This comes at a time when India has emerged as the world’s highest data usage per smartphone at an average of 9.8GB per month, according to a new report by Ericsson. While three of India’s largest telecom players recently increased data prices by up to 41 percent, ReinGames does not see it affecting its business since its application are light on data use, Gupta said. “It is content or video apps that might be the ones to feel the heat.”

Speaking about the costs of customer acquisition, which is a key spending area for the industry, Gupta said that their cost is below the industry average since it’s still young. Moreover, it is currently focusing on honing its games and features before it starts rapid customer acquisition.

ReinGames hopes to hit the 2 million-user mark by the end of 2020 across all its apps and reach profitability in the next four to six months.

Startup India Tableau In Republic Day Parade

One of Prime Minister Narendra Modi’s flagship programmes—Startup India—will see its tableau rolling down the Rajpath for the first time in this Republic Day Parade.

The Department for Promotion of Industry and Internal Trade, which is responsible for the programme, will depict the growing startup culture in the country in its tableau, an official told PTI.

The government launched Startup India in January 2016. Under this, a slew of incentives were announced such as tax holidays, inspector raj-free regime and capital gains tax exemption.

So far, the department has recognised 27,057 startups. Of these, maximum were in the IT services space followed by healthcare and lifesciences, and education. The recognised units are eligible to enjoy incentives and benefits of Startup India.

A total of 32 states and union territories, and 24 Ministries and Departments had sent their tableau proposals for the Republic Day 2020 parade, of which as many as 22 have been selected.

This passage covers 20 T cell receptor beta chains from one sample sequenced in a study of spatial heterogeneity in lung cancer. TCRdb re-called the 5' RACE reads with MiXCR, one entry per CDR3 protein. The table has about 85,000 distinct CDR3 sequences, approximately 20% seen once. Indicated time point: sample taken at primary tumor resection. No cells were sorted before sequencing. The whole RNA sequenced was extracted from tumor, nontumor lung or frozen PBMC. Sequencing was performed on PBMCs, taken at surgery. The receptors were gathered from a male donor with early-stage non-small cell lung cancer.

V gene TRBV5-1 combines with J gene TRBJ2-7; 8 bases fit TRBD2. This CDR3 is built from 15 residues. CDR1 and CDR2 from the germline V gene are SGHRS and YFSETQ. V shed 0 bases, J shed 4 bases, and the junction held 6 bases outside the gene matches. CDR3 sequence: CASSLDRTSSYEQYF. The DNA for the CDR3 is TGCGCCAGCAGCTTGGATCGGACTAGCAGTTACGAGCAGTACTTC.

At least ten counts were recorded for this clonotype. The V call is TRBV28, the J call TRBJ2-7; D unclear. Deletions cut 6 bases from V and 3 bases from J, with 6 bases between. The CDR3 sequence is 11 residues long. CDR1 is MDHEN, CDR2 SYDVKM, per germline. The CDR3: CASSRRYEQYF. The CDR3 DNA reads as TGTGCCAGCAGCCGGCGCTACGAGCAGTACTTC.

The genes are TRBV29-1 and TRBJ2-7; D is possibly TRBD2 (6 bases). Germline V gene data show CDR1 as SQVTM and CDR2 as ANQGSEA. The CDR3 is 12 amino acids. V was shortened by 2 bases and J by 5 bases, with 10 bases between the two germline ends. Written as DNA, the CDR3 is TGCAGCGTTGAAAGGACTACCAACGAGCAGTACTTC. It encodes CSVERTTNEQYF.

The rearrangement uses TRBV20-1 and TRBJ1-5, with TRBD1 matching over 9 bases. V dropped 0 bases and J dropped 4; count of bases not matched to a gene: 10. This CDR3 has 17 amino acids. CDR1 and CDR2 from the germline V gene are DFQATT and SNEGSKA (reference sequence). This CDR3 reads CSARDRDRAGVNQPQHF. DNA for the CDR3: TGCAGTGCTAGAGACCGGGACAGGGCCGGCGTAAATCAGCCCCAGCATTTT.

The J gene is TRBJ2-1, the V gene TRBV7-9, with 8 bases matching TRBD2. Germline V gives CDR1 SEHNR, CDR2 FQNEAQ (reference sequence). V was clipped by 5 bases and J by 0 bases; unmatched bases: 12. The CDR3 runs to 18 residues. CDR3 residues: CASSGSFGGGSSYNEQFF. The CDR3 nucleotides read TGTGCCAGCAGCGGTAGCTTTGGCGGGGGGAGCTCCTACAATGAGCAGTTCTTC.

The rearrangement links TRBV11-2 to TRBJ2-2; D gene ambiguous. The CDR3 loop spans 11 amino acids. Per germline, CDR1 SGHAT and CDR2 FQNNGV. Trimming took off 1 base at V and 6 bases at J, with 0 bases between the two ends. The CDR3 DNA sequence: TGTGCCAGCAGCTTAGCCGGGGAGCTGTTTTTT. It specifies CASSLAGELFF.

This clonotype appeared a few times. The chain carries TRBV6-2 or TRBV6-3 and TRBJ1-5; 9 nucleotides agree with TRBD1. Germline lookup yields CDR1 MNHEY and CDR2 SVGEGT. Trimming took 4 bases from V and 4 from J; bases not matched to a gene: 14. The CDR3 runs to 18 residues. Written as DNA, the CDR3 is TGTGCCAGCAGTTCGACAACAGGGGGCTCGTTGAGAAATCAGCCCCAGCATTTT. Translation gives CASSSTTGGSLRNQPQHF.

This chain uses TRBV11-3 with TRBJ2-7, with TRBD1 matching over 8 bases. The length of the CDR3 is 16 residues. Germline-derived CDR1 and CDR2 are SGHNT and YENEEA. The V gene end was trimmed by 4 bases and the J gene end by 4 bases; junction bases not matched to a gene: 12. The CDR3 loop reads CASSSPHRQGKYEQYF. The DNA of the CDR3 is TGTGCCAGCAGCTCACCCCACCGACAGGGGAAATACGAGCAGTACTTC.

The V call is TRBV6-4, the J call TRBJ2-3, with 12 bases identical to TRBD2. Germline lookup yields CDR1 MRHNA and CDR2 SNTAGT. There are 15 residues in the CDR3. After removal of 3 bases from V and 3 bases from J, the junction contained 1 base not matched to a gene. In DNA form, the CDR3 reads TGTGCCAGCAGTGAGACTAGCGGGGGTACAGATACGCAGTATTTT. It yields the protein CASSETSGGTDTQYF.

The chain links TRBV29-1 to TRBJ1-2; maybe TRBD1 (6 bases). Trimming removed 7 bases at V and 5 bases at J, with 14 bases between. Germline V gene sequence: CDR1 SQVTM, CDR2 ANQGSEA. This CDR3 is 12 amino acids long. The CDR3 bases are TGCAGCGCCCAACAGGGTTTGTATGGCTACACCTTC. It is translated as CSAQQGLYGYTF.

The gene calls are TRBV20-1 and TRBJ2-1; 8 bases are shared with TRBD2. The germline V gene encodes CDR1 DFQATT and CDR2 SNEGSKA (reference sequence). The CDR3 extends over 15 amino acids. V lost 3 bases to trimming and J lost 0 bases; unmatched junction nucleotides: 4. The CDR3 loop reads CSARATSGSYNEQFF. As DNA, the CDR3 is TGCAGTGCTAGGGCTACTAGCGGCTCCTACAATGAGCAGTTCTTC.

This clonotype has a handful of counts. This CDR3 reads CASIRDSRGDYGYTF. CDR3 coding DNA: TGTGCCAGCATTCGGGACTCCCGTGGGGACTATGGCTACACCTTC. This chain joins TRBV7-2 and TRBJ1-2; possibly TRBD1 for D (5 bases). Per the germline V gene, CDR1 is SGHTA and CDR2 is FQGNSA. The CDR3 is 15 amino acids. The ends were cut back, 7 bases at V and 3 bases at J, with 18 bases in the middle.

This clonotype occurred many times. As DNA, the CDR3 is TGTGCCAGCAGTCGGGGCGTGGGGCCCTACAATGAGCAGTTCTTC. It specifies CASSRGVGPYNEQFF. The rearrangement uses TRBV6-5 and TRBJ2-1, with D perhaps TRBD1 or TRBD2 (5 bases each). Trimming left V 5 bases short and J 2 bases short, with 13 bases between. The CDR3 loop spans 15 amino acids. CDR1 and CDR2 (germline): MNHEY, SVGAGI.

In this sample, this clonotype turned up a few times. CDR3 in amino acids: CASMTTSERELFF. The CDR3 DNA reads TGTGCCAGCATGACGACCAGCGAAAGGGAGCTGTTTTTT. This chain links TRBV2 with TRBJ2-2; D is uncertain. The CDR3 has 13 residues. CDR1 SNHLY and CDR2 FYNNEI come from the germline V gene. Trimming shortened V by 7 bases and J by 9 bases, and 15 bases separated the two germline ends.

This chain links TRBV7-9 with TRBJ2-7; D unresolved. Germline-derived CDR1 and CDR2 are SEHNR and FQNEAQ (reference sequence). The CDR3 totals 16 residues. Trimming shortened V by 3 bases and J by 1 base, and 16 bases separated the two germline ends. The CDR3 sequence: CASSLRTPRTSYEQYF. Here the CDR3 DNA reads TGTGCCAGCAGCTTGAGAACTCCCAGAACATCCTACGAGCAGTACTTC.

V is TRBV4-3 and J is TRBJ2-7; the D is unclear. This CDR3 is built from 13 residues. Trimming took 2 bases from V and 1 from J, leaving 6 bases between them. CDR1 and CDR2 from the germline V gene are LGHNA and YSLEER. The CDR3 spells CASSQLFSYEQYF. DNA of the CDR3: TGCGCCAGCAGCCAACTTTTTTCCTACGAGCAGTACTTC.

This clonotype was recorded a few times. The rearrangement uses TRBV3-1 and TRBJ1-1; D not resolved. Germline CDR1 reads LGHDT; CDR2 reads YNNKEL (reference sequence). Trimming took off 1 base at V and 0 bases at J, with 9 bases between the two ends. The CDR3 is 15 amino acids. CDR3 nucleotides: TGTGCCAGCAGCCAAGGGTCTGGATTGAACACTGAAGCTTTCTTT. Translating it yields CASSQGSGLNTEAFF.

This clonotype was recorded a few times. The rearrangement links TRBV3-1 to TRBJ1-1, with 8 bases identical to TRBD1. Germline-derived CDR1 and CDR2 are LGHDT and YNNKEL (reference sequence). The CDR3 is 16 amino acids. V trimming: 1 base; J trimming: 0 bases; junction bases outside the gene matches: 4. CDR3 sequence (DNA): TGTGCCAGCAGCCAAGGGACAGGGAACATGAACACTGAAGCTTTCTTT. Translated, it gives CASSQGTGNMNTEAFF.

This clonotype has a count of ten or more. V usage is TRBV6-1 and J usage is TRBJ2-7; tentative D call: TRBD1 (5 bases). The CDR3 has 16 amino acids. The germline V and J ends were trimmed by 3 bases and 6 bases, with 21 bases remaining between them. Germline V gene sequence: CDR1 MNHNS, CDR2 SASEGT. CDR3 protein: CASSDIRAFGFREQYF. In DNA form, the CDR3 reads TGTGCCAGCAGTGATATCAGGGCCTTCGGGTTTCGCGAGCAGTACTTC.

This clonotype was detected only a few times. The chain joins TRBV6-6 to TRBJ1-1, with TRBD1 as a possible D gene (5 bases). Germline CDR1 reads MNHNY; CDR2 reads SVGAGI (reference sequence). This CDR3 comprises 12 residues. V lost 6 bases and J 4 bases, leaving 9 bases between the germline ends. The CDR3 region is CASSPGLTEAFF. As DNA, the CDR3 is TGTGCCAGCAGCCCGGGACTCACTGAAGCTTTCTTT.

The First Batch Of Startups For T-Angel

T-Hub, based out of Telangana, and Angel investors platform LetsVenture have selected 31 startups for the first edition of T-Angels—a new funding-focused programme initiated by the two.

The startups selected across industries such as technology, health-tech, ed-tech, enterprise technology will receive opportunities to raise funds from LetsVenture platform, angel networks, and venture capital funds, according to a joint statement.

T-Hub will provide the startups with targeted mentorship from the investors and experts in the field.

“They will be mentored on getting investor-ready, financial modelling, preparing for due diligence and refining their growth strategy,” the statement said. “The batch will undergo regular interventions through boot camps and dedicated mentoring to build a strong investment case, which will also help them to raise capital.”

“Since we evaluate thousands of startups and showcase hundreds of startups every year to investors, we have a vantage perspective on what investors are looking for. We bring our pool of investors and deep insights into the fundraising process improve the chances of fundraising for the cohort participants,” said Shanti Mohan, founder and chief executive officer of LetsVenture.

Some of the startups from the batch include Abda Digital, Cantilever Labs, Ideanz, Kahaniya, Movingnow, Needyin, Paxcredit, Relgo, Syntizen, Waste Ventures and Younify.